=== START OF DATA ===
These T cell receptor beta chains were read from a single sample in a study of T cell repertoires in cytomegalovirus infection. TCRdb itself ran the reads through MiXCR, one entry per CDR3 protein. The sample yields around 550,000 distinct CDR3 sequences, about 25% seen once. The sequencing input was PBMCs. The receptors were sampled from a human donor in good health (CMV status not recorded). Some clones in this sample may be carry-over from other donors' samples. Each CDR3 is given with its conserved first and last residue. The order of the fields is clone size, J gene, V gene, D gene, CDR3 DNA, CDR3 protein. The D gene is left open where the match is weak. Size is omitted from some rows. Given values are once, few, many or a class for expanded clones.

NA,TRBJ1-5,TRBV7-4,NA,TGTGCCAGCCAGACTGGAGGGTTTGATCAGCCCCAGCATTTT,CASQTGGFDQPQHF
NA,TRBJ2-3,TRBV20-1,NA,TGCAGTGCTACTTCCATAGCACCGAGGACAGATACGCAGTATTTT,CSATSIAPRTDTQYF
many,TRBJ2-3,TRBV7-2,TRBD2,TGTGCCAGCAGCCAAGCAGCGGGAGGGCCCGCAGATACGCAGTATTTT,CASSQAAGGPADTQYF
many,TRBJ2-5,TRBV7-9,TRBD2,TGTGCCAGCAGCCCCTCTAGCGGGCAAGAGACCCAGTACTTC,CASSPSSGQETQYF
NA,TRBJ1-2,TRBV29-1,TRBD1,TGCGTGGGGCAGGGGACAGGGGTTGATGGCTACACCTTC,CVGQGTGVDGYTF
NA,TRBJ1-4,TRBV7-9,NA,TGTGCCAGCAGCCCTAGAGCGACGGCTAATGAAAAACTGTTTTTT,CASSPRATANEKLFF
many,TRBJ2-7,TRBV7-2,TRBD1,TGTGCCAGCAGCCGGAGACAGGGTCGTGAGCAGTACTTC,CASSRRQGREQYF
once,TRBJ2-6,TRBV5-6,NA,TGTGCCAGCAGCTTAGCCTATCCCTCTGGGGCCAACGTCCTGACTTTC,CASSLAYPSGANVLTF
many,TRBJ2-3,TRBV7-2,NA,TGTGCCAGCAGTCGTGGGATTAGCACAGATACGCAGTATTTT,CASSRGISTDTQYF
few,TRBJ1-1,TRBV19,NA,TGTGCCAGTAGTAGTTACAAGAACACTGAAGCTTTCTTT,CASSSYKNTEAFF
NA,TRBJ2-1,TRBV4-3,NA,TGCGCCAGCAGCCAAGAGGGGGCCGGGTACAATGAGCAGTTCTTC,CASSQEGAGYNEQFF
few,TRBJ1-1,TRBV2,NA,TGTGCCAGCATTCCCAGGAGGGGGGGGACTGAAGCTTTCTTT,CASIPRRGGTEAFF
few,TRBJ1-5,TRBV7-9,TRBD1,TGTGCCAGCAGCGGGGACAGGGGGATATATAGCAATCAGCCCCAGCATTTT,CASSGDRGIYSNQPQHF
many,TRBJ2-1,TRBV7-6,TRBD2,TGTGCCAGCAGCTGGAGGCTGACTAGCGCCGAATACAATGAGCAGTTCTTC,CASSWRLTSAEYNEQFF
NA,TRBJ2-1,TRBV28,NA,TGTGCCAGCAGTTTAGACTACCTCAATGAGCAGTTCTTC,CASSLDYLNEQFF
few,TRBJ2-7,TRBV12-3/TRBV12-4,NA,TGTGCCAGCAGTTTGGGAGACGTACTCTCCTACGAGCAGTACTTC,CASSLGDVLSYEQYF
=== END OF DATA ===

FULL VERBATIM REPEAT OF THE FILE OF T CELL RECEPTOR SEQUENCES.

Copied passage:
These T cell receptor beta chains were read from a single sample in a study of T cell repertoires in cytomegalovirus infection. TCRdb itself ran the reads through MiXCR, one entry per CDR3 protein. The sample yields around 550,000 distinct CDR3 sequences, about 25% seen once. The sequencing input was PBMCs. The receptors were sampled from a human donor in good health (CMV status not recorded). Some clones in this sample may be carry-over from other donors' samples. Each CDR3 is given with its conserved first and last residue. The order of the fields is clone size, J gene, V gene, D gene, CDR3 DNA, CDR3 protein. The D gene is left open where the match is weak. Size is omitted from some rows. Given values are once, few, many or a class for expanded clones.

NA,TRBJ1-5,TRBV7-4,NA,TGTGCCAGCCAGACTGGAGGGTTTGATCAGCCCCAGCATTTT,CASQTGGFDQPQHF
NA,TRBJ2-3,TRBV20-1,NA,TGCAGTGCTACTTCCATAGCACCGAGGACAGATACGCAGTATTTT,CSATSIAPRTDTQYF
many,TRBJ2-3,TRBV7-2,TRBD2,TGTGCCAGCAGCCAAGCAGCGGGAGGGCCCGCAGATACGCAGTATTTT,CASSQAAGGPADTQYF
many,TRBJ2-5,TRBV7-9,TRBD2,TGTGCCAGCAGCCCCTCTAGCGGGCAAGAGACCCAGTACTTC,CASSPSSGQETQYF
NA,TRBJ1-2,TRBV29-1,TRBD1,TGCGTGGGGCAGGGGACAGGGGTTGATGGCTACACCTTC,CVGQGTGVDGYTF
NA,TRBJ1-4,TRBV7-9,NA,TGTGCCAGCAGCCCTAGAGCGACGGCTAATGAAAAACTGTTTTTT,CASSPRATANEKLFF
many,TRBJ2-7,TRBV7-2,TRBD1,TGTGCCAGCAGCCGGAGACAGGGTCGTGAGCAGTACTTC,CASSRRQGREQYF
once,TRBJ2-6,TRBV5-6,NA,TGTGCCAGCAGCTTAGCCTATCCCTCTGGGGCCAACGTCCTGACTTTC,CASSLAYPSGANVLTF
many,TRBJ2-3,TRBV7-2,NA,TGTGCCAGCAGTCGTGGGATTAGCACAGATACGCAGTATTTT,CASSRGISTDTQYF
few,TRBJ1-1,TRBV19,NA,TGTGCCAGTAGTAGTTACAAGAACACTGAAGCTTTCTTT,CASSSYKNTEAFF
NA,TRBJ2-1,TRBV4-3,NA,TGCGCCAGCAGCCAAGAGGGGGCCGGGTACAATGAGCAGTTCTTC,CASSQEGAGYNEQFF
few,TRBJ1-1,TRBV2,NA,TGTGCCAGCATTCCCAGGAGGGGGGGGACTGAAGCTTTCTTT,CASIPRRGGTEAFF
few,TRBJ1-5,TRBV7-9,TRBD1,TGTGCCAGCAGCGGGGACAGGGGGATATATAGCAATCAGCCCCAGCATTTT,CASSGDRGIYSNQPQHF
many,TRBJ2-1,TRBV7-6,TRBD2,TGTGCCAGCAGCTGGAGGCTGACTAGCGCCGAATACAATGAGCAGTTCTTC,CASSWRLTSAEYNEQFF
NA,TRBJ2-1,TRBV28,NA,TGTGCCAGCAGTTTAGACTACCTCAATGAGCAGTTCTTC,CASSLDYLNEQFF
few,TRBJ2-7,TRBV12-3/TRBV12-4,NA,TGTGCCAGCAGTTTGGGAGACGTACTCTCCTACGAGCAGTACTTC,CASSLGDVLSYEQYF